ISSUE 11   July 24, 2008


NDSU field scouts are winding down their survey of wheat and barley in the state, as the crops are rapidly maturing. The field scouts surveyed 77 wheat fields and 31 barley fields during the week of July 14-18. During that time, the average growth stage of wheat fields surveyed was early milk stage, and the average growth stage of barley fields surveyed was early soft dough stage.

Wheat growth stages        Barley growth stages

Wheat: Wheat leaf rust was observed in 16.8% of the wheat fields surveyed, with an average severity of 5.3%.

Wheat leaf rust map

Tan spot and Septoria were the most common diseases observed in wheat, found in 52% of fields surveyed which still had green flag leaves. Bacterial leaf stripe was observed in 7.7% of the surveyed wheat fields, and loose smut was observed in 9% of surveyed fields, with an average incidence of infected plants in these fields at 11.4%. This incidence of loose smut in symptomatic fields is very high, a level in which infected fields would certainly have received benefit from seed treatments that control loose smut. Fusarium head blight (scab) was only found in 5% of surveyed fields, with a field severity averaging less than 1%.

Barley: Barley leaf rust was observed in 20% of surveyed fields, Septoria leaf blotch in 20%, and Spot or Net blotch also in 20% of surveyed barley fields. Loose smut levels were lower in barley than in wheat, with only a 6% incidence in infected fields. Scab was found in less than 3% of surveyed fields, at very low severity, less than 0.1%.

Marcia McMullen
Extension Plant Pathologist



White mold is a common problem on edible beans, and can be found in many soybean fields as well. Yield loss from white mold is possible in either crop, but white mold is more frequently a problem for edible beans. The disease begins when spores germinate on senescing flower petals, and infection progresses into the stem. An infected stem will take on a dried bone color and may be shredded (Figure 1). Sometimes a white fuzzy mold appears (where white mold gets its name), and small black survival structures are produced (sclerotia). Because the infection begins on the senescing flower petals, the most important time to assess disease rick is at early bloom.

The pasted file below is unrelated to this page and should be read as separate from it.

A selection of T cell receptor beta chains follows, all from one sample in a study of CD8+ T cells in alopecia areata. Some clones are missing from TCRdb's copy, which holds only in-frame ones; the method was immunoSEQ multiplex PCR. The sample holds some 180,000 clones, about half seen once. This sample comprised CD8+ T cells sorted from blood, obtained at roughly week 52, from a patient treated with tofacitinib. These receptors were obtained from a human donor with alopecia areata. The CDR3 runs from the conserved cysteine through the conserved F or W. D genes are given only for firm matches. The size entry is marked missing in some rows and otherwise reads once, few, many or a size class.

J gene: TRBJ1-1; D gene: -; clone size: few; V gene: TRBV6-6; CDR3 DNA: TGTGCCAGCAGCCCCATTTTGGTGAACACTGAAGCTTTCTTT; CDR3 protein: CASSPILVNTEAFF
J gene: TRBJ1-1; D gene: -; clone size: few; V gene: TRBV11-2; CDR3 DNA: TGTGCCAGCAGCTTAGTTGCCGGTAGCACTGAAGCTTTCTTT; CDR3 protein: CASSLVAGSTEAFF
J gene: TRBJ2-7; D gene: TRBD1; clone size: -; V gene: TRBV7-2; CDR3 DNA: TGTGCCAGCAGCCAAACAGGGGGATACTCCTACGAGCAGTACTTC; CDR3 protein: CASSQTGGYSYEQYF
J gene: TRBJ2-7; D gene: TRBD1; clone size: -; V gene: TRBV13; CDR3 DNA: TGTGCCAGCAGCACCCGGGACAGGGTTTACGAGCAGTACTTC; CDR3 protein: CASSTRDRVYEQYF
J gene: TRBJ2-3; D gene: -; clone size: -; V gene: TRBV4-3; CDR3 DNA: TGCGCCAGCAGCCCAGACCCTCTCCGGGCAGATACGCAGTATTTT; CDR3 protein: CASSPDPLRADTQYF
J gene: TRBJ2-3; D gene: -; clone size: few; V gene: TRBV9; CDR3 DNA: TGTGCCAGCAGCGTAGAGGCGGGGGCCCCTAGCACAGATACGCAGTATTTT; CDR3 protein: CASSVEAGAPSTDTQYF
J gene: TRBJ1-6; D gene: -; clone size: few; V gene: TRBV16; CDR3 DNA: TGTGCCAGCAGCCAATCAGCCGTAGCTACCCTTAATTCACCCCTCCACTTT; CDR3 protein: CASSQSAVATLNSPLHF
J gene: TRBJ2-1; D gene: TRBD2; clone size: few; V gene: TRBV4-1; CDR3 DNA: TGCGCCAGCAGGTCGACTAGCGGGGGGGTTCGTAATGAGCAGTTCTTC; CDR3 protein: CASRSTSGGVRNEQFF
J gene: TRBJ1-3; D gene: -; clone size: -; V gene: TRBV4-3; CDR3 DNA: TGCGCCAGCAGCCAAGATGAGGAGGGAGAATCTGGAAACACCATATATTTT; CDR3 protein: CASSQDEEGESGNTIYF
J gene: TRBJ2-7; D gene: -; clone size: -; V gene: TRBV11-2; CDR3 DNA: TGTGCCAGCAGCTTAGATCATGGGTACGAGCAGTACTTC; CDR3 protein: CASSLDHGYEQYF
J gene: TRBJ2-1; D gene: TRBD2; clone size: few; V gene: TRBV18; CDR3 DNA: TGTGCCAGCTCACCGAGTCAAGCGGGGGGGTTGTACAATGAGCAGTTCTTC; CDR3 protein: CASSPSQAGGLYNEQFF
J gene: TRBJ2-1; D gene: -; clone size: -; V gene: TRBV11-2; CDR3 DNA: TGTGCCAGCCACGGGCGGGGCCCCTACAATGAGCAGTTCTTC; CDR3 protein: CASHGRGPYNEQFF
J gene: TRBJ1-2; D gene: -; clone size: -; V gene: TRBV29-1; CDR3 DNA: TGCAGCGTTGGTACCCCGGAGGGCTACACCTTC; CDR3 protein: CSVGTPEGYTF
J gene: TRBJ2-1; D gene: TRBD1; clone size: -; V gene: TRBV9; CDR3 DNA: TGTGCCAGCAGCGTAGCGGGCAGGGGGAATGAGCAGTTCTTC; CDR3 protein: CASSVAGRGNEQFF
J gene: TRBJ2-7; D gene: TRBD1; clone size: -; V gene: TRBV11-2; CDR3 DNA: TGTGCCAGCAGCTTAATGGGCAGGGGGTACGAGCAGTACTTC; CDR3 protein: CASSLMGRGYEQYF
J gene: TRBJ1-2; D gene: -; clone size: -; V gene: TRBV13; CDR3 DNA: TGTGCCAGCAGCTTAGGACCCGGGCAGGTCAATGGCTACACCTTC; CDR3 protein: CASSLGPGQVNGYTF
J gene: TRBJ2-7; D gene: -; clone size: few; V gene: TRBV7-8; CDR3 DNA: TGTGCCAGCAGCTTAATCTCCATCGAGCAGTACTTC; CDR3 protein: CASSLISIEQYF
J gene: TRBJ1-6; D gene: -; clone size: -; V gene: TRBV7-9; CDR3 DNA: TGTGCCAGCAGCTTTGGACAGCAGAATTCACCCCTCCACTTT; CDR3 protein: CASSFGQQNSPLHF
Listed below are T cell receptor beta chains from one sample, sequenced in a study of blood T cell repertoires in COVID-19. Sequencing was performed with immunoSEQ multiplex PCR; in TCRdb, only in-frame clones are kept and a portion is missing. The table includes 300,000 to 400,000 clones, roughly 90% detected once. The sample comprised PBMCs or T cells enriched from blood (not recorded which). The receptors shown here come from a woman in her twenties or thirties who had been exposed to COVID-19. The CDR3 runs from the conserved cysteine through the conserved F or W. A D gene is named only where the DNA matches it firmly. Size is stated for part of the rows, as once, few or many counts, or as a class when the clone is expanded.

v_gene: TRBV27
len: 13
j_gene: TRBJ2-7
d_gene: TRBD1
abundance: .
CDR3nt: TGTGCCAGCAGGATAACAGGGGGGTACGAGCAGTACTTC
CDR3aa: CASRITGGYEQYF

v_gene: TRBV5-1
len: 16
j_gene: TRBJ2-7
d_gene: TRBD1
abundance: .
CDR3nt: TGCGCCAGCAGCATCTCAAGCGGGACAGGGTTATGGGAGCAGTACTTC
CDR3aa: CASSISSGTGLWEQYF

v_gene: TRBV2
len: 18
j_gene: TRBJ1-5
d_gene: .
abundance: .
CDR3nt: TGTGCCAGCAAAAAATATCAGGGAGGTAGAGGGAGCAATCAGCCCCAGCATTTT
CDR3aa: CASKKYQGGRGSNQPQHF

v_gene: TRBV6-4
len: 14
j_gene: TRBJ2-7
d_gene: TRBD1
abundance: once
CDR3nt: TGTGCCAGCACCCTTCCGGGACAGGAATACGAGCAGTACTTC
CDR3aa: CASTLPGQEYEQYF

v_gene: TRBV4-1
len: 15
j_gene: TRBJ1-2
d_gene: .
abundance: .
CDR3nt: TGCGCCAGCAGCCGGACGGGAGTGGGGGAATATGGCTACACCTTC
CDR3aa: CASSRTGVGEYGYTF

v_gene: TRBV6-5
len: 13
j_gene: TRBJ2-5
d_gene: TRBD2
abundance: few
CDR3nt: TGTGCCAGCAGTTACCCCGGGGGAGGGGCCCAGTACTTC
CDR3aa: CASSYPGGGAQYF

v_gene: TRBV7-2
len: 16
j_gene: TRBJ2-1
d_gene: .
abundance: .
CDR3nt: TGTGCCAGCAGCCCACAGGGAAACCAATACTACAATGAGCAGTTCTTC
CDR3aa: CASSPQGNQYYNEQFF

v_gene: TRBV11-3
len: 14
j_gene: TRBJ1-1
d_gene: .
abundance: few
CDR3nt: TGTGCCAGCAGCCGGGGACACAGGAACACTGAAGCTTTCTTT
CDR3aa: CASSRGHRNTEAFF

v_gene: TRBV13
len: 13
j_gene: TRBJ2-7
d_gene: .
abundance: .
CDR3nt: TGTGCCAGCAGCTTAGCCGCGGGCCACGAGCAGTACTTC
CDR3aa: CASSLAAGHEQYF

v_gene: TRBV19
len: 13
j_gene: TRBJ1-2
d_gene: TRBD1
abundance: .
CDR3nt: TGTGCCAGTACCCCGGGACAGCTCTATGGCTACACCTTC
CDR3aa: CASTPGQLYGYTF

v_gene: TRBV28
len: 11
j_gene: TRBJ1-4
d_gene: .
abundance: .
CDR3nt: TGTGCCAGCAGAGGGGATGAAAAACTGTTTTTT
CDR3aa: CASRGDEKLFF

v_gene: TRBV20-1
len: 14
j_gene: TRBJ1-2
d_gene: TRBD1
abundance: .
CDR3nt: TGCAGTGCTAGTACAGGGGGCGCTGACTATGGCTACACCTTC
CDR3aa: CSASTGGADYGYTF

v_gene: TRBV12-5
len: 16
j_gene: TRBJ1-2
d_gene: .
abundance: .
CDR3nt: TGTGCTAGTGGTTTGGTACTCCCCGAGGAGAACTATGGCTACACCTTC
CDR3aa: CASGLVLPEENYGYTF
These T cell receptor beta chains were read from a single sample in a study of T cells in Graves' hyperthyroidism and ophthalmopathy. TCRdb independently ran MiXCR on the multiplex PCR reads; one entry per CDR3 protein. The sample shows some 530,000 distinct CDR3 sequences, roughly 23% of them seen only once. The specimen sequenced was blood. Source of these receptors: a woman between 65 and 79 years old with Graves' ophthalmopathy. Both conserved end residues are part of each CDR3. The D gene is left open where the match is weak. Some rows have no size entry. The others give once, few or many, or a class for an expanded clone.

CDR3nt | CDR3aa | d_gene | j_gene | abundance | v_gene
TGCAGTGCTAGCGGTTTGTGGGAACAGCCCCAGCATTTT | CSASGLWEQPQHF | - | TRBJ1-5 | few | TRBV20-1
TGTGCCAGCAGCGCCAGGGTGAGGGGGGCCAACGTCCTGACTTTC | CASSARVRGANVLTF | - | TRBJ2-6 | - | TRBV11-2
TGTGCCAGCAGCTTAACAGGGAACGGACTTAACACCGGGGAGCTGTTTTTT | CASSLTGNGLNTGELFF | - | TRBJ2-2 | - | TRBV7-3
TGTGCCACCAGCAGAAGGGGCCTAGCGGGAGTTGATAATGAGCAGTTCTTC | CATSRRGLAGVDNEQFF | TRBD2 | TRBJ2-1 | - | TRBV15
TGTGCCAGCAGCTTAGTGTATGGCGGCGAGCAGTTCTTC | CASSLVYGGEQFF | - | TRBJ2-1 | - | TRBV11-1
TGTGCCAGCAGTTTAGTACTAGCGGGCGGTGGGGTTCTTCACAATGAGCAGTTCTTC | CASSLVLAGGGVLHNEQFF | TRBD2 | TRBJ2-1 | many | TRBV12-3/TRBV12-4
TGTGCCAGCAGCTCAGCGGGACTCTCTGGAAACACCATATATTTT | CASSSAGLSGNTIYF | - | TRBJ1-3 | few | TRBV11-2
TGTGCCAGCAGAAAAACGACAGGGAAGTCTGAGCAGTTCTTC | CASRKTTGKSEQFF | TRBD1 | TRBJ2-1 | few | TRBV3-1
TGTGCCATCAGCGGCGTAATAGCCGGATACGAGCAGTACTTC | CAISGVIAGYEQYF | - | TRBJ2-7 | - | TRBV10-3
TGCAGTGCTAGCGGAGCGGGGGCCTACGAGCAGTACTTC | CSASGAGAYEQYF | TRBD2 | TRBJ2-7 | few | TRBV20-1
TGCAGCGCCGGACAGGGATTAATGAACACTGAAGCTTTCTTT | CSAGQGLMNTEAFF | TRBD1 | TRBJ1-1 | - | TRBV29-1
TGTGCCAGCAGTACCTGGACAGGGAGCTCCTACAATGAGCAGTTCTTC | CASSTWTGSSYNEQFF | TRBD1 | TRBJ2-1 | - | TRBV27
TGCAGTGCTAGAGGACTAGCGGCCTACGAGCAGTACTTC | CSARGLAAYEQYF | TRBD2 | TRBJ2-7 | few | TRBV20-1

The highest risk for white mold occurs when a few environmental factors come together.

White mold in soybean field
Fig. 1. White mold in soybean field

Soil saturation. The disease cycle begins when the survival structure of the fungus (sclerotia) germinates and produces a small mushroom-like structure (apothecia) full of spores. These spores are then dispersed, and can land on the senescing flower petals which can result in disease. For this to happen, researchers have estimated that the soil must be saturated for about 10-14 days. I took the apothecia photo in a wheat field near Langdon last Thursday, so there are areas in the state where conditions have been favorable for development.

Fig. 2. Apothecia produced by the white mold pathogen

Canopy wetness. Once spores are on the petals, a saturated canopy for a prolonged period of time (day or more) is necessary for the disease process to begin. Rainfall and heavy dews during flowering increase risk of infection.

Temperature. When it gets hot, white mold is less of a problem. Temperatures above 85 F will inhibit apothecia formation and disease development.

If you believe you may be at high risk numerous fungicides are available. Application timing is important, an application during the early bloom stage is recommended. For further information, consult the 2008 North Dakota Field Crop Fungicide Guide (PP-622), available at:

Sam Markell
Extension Plant Pathologist

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